There is blood on the street again as investors worry about the Fed’s plan to reduce its stimulus. The market experienced its worst day of 2013 so far as the Dow Jones declined by 2.3%, or nearly 354 points. The S&P 500 dropped by 2.5% to 1,558.19. Along with the general market decline, Oracle Corporation (NASDAQ:ORCL)‘s share price took the pain by decreasing nearly 9% in after hours trading, dropping to only $30.30 per share. Should we consider the recent share price drop a good investment opportunity? Let’s find out.
Oracle missed sales estimates, raised its dividends
The drop of Oracle Corporation (NASDAQ:ORCL)’s share price might be due to the weak sales reported in its fourth quarter earnings results. While analysts expected that Oracle could generate $11.12 billion in sales, its revenue fell short of expectations at $10.95 billion. Sales stayed flat compared to the fourth quarter last year. Oracle experienced decent growth of 4% in its software revenue, but at the same time its hardware revenue declined by as much as 9%. Despite the flat sales, Oracle managed to grow its net income by 10%, from $3.45 billion in the fourth quarter of last year to more than $3.8 billion, or $0.80 per share.
What made investors interested was the announcement that Oracle Corporation (NASDAQ:ORCL) was doubling its quarterly cash dividend from the current dividend of $0.06 per share to $0.12 per share. The increased dividend would be paid on August 2 to shareholders of record on July 12. Moreover, the company also authorized an additional $12 billion for share repurchases under its existing share buyback program. Safra Catz, the company’s President and CFO, commented that the increase in dividend payment was due to a consistent higher margin, higher cash flow and cash balance.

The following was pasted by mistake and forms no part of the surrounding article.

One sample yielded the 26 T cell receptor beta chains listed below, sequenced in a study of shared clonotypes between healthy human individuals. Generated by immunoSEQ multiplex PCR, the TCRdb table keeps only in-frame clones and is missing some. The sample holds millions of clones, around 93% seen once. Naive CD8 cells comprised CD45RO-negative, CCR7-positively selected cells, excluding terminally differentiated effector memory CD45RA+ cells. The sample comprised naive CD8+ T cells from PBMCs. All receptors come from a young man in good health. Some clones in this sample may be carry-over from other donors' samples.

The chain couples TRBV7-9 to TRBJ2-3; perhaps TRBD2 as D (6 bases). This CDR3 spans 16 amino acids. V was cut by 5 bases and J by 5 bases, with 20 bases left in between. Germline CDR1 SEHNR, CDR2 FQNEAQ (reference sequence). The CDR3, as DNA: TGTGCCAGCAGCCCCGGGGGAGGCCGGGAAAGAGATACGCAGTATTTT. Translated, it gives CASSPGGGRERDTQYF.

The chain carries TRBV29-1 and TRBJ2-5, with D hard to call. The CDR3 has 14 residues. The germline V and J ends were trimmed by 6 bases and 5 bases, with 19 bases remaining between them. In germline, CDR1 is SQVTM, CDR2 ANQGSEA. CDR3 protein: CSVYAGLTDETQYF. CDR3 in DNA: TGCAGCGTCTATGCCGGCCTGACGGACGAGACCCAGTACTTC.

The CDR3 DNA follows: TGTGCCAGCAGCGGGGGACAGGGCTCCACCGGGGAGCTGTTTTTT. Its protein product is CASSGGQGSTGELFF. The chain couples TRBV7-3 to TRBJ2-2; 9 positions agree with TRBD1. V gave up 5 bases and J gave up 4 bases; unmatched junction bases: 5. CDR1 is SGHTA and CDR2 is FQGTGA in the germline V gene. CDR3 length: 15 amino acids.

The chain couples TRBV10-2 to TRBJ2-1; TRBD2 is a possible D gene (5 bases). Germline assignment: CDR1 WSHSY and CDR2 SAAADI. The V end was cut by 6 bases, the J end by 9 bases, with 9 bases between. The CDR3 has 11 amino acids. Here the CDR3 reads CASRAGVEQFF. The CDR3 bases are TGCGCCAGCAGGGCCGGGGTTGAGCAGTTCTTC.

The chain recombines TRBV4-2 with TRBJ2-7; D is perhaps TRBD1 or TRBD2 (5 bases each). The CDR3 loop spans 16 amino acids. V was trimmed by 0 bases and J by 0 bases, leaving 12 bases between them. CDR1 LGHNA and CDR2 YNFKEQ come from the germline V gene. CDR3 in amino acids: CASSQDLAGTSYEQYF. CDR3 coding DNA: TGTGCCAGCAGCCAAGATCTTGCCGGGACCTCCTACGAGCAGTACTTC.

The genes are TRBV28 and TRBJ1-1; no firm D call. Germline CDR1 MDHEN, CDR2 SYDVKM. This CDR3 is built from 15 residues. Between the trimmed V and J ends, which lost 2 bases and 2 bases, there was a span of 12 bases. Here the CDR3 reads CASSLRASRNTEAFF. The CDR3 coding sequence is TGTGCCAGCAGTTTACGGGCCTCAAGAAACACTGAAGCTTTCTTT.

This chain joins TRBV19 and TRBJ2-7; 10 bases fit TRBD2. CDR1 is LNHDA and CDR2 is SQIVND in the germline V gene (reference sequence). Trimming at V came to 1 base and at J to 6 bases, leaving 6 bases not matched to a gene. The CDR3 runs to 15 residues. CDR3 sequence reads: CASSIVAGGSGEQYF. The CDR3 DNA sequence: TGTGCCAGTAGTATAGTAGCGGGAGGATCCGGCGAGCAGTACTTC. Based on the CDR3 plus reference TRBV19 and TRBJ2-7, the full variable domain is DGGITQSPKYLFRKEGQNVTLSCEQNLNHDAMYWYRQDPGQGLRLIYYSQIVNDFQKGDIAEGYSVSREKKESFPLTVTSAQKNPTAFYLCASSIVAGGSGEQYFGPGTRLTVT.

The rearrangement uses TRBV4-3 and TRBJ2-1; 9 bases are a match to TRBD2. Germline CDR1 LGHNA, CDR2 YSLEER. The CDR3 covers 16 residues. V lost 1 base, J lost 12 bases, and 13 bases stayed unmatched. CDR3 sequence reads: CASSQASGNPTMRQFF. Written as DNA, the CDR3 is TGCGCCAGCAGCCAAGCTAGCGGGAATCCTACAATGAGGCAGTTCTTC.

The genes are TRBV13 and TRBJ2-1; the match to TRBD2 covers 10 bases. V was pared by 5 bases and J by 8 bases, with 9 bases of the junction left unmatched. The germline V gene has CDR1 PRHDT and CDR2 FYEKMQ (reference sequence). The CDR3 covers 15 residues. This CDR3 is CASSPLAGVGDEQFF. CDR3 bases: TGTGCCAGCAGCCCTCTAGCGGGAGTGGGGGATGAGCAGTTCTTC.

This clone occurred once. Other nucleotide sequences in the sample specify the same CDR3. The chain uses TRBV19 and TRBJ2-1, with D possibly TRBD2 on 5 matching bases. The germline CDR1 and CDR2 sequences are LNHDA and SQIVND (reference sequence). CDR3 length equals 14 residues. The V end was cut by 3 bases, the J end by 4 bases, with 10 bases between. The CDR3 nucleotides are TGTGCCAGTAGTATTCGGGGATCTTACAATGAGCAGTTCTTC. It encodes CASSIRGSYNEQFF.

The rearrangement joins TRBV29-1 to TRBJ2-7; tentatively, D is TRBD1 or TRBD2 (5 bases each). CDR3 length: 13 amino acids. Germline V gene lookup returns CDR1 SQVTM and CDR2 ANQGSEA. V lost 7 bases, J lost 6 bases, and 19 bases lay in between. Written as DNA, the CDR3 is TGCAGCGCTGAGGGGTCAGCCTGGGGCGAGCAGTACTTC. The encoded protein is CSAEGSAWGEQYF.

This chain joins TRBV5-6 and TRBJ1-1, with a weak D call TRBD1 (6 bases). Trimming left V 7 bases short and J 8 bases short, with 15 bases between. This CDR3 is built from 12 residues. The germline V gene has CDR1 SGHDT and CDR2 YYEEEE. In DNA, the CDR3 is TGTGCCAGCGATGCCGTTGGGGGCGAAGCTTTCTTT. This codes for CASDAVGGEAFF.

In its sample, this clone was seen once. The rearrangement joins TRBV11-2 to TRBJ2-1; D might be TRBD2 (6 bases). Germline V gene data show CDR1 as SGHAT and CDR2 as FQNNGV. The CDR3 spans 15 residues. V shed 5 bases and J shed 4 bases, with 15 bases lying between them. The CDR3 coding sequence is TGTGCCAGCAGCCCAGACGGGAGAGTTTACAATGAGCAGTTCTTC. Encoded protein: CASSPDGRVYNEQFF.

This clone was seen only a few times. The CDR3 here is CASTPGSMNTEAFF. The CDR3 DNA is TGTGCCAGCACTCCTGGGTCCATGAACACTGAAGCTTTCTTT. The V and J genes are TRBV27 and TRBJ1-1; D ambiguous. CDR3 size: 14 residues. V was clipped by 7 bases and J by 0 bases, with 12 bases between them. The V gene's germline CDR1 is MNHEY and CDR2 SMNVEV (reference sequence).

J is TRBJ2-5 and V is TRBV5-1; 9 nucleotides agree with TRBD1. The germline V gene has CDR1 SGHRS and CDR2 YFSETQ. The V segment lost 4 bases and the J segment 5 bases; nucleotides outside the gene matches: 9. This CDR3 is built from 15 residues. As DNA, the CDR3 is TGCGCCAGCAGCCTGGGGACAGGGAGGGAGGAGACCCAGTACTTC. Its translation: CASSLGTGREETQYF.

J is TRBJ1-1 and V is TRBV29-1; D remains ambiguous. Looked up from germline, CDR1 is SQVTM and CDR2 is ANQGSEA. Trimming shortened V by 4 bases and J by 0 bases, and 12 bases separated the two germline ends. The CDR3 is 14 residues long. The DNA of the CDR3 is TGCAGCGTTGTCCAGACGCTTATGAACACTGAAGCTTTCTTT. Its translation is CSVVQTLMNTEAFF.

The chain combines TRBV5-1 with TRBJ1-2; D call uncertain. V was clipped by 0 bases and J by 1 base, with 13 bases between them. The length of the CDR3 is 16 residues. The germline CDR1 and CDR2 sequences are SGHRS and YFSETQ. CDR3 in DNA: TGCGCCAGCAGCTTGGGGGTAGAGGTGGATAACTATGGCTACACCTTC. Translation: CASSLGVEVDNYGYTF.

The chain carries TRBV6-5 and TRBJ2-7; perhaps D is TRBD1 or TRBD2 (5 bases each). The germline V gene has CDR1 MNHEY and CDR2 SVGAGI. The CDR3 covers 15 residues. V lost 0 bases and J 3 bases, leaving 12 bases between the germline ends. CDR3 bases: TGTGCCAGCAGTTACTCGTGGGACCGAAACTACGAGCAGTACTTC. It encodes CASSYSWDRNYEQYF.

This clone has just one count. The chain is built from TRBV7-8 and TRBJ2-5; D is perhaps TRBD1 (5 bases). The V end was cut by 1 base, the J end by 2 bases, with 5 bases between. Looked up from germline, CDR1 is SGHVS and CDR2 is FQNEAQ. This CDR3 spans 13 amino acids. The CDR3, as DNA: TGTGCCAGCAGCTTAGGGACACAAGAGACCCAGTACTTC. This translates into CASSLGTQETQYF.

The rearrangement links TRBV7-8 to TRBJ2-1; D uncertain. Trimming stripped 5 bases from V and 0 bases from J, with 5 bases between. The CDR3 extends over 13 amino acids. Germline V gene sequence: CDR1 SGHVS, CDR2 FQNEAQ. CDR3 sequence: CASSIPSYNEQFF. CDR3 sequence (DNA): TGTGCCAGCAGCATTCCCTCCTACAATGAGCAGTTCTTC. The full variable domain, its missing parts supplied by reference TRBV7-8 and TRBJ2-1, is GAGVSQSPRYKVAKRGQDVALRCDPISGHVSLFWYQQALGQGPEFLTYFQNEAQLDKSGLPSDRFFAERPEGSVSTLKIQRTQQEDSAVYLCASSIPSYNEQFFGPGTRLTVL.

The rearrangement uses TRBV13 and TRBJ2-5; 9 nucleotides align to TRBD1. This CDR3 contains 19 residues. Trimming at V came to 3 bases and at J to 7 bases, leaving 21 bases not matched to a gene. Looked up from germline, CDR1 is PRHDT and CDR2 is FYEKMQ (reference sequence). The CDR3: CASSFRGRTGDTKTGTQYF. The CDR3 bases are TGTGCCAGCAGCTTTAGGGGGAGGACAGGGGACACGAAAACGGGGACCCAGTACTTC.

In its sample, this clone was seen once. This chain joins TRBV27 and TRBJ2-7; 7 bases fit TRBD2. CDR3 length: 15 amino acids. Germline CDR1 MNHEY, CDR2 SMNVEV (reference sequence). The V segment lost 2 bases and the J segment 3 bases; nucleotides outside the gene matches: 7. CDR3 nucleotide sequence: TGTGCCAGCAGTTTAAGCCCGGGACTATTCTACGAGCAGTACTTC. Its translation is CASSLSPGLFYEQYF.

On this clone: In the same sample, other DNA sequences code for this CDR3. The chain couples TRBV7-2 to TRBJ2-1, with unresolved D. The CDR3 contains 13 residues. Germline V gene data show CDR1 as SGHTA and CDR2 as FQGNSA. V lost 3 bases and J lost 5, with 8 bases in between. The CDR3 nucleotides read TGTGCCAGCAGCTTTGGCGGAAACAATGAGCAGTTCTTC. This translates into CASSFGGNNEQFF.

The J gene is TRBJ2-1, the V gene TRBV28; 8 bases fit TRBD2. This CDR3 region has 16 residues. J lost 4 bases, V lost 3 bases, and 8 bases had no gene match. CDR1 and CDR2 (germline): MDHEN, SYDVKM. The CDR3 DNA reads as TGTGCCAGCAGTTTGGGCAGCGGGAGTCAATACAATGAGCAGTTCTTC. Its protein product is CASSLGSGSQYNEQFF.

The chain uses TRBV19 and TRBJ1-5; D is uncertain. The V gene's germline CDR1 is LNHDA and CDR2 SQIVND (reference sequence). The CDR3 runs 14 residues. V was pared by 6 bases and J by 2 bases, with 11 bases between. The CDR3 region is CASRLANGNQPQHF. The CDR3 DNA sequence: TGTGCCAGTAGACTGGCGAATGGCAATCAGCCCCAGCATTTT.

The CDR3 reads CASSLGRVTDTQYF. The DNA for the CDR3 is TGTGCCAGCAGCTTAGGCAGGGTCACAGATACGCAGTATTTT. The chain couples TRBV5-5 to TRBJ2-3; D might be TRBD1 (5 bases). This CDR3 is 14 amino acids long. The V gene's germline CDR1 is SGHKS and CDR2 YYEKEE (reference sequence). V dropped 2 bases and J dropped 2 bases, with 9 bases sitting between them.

Cloud expansion via acquisitions
Oracle Corporation (NASDAQ:ORCL), along with its peers such as International Business Machines Corp. (NYSE:IBM) and salesforce.com, inc. (NYSE:CRM), has been expanding its footprint in cloud services. At the end of 2012, the company bought Eloqua Inc (NASDAQ:ELOQ) for around $871 million to enhance its Customer Experience Cloud offering. Eloqua provides web-based on-demand revenue performance management for better revenue predictability via marketing and sales initiatives management.
IBM also made an aggressive move when spending around $2 billion to acquire a cloud computing company, SoftLayer. SoftLayer was the biggest privately-held provider of cloud computing infrastructure with 13 data centers and around 21,000 customers. The acquisition could enhance International Business Machines Corp. (NYSE:IBM)’s capability to integrate both public and private cloud offerings for its clients. Erich Clementi, the Senior VP of IBM Global Technology Services said:
With SoftLayer, IBM will accelerate the build-out of our public cloud infrastructure to give clients the broadest choice of cloud offerings to drive business innovation.
Looking forward, IBM expects to generate as much as $7 billion in annual cloud revenue by the end of 2015.